The natural disasters that hit the country recently caused human losses and had a negative impact on the economy; however, they did not deviate the economic recovery path. Currently, growth in exports and imports is accelerating, remittances are recovering, and international reserves are well above end-2009 levels. The authorities have recently adopted regulations on liquidity and foreign currency credit risk management and have made further progress toward full provisioning of nonperforming loans. Finally, the IMF-supported program has also contributed to the achievement of their economic program goals.
The Executive Board of the International Monetary Fund (IMF) today concluded the fourth review of Guatemala’s economic performance under a program supported by an 18-month Stand-By Arrangement (SBA). The arrangement, in the amount equivalent to SDR 630.6 million (about US$974.7 million) was approved on April 22, 2009 (see Press Release No. 09/142). The Guatemalan authorities intend to continue treating the arrangement as precautionary.
Following the Executive Board’s discussion on Guatemala, Mr. Murilo Portugal, Deputy Managing Director and Acting Chair, stated:
“Guatemala’s economic recovery has continued despite the natural disasters that hit the country in May. The authorities’ proactive policy response to the global crisis, supported by a Stand-By Arrangement with the Fund, has provided a solid foundation for this outcome. Real GDP growth is expected to firm up, the balance of payments position is strengthening, the financial system remains resilient, and risks to the outlook have declined further.
“Performance under the program has remained strong. All end-June 2010 quantitative performance criteria were met and inflation remained within the inner consultation band agreed in the program. The 18-month Stand-By Arrangement, ending October 21, is expected to continue to be treated as precautionary.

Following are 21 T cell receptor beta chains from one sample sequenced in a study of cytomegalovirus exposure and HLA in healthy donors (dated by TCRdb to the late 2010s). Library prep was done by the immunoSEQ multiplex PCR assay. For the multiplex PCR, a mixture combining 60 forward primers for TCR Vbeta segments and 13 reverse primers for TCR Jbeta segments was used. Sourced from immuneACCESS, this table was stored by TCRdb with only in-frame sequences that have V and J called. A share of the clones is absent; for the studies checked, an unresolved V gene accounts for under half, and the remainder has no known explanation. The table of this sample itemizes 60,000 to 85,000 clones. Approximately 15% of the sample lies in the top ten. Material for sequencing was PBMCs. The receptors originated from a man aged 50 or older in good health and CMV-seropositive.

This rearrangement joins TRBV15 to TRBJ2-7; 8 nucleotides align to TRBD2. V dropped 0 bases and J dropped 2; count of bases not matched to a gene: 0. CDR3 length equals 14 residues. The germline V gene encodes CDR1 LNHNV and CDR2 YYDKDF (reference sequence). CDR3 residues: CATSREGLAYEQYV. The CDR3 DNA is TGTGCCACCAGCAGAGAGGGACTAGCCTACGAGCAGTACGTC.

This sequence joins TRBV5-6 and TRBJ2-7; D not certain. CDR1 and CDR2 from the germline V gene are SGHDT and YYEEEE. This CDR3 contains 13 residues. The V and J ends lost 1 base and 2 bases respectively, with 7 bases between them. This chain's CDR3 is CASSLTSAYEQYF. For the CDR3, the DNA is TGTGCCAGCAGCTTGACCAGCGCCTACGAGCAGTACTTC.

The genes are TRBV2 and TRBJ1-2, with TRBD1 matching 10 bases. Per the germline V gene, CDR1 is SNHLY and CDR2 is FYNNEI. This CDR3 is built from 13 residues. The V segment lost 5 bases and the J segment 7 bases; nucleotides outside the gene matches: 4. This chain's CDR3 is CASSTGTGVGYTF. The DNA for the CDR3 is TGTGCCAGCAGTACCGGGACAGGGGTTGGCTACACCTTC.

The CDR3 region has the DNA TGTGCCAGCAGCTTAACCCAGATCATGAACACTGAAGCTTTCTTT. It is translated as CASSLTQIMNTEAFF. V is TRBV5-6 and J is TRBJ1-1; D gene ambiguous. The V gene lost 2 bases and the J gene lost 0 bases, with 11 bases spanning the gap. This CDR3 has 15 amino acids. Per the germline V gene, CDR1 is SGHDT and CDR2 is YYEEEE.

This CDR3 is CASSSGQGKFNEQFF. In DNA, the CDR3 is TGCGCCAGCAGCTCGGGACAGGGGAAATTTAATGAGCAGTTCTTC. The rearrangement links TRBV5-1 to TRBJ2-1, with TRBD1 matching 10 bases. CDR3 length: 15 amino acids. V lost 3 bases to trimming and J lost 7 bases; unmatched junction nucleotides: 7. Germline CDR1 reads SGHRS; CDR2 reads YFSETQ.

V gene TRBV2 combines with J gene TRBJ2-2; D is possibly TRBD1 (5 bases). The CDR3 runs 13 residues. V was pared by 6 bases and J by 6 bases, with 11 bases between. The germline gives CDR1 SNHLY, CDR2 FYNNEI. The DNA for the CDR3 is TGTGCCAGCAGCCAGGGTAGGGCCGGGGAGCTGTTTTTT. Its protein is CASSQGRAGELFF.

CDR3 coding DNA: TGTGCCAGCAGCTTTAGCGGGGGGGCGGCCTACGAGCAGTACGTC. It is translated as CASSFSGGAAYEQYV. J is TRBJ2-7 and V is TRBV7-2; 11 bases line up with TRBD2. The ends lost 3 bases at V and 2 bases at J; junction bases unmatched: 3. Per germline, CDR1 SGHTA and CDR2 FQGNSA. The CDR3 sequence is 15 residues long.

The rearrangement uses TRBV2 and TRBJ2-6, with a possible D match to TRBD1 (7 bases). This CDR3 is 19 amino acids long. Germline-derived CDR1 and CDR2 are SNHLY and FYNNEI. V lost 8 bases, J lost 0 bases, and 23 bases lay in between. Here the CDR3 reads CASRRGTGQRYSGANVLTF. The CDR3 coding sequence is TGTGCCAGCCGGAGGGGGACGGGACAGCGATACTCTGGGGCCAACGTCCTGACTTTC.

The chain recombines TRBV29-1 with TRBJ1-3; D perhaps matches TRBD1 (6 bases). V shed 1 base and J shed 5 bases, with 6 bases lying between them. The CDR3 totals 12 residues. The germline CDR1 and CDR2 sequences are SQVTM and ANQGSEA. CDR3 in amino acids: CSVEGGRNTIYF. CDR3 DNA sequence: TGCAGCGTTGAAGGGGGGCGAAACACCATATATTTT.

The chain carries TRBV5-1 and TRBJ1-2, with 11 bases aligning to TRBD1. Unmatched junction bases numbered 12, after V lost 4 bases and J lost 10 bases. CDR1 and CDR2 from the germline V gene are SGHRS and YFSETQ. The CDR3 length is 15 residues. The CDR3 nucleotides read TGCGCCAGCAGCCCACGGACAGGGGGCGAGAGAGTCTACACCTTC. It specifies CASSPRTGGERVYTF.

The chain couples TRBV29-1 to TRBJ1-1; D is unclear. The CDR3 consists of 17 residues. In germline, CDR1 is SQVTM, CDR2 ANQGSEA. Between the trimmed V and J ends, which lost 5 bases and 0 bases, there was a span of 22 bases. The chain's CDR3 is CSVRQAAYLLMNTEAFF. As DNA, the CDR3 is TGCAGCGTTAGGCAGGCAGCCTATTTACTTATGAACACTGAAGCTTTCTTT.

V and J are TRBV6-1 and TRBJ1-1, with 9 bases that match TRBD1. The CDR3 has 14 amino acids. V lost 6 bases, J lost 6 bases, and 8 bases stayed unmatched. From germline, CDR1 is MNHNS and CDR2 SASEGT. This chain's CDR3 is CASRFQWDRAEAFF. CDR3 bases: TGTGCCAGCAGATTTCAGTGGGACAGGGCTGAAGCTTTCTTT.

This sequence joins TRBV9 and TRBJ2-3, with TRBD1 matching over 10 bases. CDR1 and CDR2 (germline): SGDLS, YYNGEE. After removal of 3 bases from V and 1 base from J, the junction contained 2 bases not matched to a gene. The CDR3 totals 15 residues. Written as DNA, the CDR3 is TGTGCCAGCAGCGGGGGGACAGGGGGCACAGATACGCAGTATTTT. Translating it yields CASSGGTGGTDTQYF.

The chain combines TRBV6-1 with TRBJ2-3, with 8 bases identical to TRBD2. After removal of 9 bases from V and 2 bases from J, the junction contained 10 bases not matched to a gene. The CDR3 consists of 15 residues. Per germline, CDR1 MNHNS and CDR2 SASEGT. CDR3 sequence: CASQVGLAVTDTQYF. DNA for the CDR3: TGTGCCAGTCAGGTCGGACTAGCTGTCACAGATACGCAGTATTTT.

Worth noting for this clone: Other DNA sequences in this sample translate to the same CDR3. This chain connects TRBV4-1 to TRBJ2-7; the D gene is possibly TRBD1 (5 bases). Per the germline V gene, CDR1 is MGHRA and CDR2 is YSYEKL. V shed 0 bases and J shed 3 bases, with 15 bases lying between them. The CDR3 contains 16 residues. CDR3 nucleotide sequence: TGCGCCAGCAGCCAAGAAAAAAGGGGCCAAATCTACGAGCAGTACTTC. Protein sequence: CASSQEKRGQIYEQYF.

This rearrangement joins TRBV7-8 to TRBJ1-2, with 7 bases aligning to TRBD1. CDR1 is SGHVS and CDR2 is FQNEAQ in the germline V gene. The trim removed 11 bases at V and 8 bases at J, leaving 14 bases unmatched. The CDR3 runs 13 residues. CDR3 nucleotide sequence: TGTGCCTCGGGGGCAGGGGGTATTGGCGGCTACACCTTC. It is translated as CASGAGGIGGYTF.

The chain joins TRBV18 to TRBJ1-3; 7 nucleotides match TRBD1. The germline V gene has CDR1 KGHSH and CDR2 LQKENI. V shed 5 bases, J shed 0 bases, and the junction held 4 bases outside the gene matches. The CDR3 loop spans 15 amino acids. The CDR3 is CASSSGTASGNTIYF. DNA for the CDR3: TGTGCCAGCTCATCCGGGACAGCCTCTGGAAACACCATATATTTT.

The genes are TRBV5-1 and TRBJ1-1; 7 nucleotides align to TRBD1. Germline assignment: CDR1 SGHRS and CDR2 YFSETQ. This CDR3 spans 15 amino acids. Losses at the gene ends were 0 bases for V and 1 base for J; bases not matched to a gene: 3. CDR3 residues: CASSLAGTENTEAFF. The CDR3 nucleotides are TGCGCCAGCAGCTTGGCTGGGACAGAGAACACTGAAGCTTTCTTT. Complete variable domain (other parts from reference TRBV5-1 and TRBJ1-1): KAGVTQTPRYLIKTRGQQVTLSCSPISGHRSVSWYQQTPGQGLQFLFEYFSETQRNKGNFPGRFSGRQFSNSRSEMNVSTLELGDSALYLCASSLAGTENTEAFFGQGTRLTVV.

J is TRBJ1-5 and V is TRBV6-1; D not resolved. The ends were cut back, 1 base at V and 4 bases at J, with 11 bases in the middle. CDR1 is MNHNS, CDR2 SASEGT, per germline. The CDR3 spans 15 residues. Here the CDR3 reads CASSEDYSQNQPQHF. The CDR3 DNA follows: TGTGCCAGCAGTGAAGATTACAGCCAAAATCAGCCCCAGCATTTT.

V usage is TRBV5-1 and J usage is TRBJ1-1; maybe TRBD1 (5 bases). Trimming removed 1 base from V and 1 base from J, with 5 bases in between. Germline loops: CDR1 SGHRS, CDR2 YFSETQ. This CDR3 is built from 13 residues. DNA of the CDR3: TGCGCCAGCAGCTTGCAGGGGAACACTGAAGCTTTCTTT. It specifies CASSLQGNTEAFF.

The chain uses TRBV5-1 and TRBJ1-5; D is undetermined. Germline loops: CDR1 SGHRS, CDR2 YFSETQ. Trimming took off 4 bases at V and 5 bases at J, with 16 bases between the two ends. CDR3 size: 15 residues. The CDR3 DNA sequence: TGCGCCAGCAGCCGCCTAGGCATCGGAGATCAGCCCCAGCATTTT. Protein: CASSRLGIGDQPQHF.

“The small withdrawal of fiscal stimulus previously envisaged for 2010 will be postponed to accommodate the relief and reconstruction expenditures related to the natural disasters. Implementing a comprehensive revenue-enhancing reform remains a priority. Higher revenues will help stabilize the public debt-to-GDP ratio and avoid the burden of fiscal consolidation from falling disproportionately on social and capital expenditures. It is also crucial to find a lasting solution to the problem of domestic arrears which weakens the budgetary and fiscal framework.
“The monetary policy stance remains broadly appropriate. It is important that the authorities remain vigilant and ready to tighten the stance if inflationary pressures emerge. Exchange rate flexibility continues to be essential to absorb shocks and enhance the inflation-targeting framework.
“Progress continues with the financial sector reform agenda, including on regulations on liquidity and foreign-currency credit risk management, provisioning of nonperforming loans, and the approval of the law governing the insurance sector. Congressional passage of the amendments to the banking law and the development of a banking resolution plan would further efforts to increase the resilience of the financial system,” Mr. Portugal said.